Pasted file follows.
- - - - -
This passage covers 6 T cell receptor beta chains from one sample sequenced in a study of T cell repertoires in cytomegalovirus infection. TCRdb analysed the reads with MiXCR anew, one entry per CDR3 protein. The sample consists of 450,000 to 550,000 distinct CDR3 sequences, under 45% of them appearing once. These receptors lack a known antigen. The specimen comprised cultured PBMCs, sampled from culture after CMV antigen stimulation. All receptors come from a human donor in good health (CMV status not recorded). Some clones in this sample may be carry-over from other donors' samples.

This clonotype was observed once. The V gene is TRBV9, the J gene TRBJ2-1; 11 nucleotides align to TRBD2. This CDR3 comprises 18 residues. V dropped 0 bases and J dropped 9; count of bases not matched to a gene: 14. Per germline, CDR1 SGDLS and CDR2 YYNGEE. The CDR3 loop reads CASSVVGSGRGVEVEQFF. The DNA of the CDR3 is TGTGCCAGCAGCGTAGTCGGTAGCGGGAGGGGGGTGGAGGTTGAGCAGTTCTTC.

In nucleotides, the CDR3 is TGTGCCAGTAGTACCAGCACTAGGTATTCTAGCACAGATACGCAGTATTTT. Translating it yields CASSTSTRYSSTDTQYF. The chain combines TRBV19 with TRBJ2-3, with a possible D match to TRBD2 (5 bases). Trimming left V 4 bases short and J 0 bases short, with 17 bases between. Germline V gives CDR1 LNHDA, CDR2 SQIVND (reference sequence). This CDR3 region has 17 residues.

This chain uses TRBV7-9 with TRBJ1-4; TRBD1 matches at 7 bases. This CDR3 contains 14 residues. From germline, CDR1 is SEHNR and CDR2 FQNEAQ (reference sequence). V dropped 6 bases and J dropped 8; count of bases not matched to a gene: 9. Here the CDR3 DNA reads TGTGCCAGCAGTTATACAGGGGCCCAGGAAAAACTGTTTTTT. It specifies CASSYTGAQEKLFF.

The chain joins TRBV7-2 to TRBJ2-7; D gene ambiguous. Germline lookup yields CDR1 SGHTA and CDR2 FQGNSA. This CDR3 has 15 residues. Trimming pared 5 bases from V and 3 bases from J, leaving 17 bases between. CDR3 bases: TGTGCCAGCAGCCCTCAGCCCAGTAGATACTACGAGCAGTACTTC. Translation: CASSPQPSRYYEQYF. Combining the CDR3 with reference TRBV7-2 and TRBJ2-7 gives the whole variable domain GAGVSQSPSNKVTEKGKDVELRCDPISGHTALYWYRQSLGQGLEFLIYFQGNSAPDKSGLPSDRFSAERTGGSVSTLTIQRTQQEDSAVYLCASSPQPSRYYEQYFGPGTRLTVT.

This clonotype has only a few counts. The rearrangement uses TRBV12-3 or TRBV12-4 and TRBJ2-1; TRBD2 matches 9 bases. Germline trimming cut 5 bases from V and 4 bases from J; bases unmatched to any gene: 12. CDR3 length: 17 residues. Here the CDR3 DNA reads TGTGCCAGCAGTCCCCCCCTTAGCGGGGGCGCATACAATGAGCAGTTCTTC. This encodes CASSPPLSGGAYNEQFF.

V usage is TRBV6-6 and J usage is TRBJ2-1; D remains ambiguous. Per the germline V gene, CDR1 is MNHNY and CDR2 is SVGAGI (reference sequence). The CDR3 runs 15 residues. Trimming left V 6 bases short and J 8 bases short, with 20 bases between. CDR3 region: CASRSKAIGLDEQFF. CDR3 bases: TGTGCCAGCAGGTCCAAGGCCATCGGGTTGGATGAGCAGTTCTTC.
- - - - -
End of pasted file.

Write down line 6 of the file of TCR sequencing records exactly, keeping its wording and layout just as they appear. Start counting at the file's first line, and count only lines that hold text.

This clonotype has only a few counts. The rearrangement uses TRBV12-3 or TRBV12-4 and TRBJ2-1; TRBD2 matches 9 bases. Germline trimming cut 5 bases from V and 4 bases from J; bases unmatched to any gene: 12. CDR3 length: 17 residues. Here the CDR3 DNA reads TGTGCCAGCAGTCCCCCCCTTAGCGGGGGCGCATACAATGAGCAGTTCTTC. This encodes CASSPPLSGGAYNEQFF.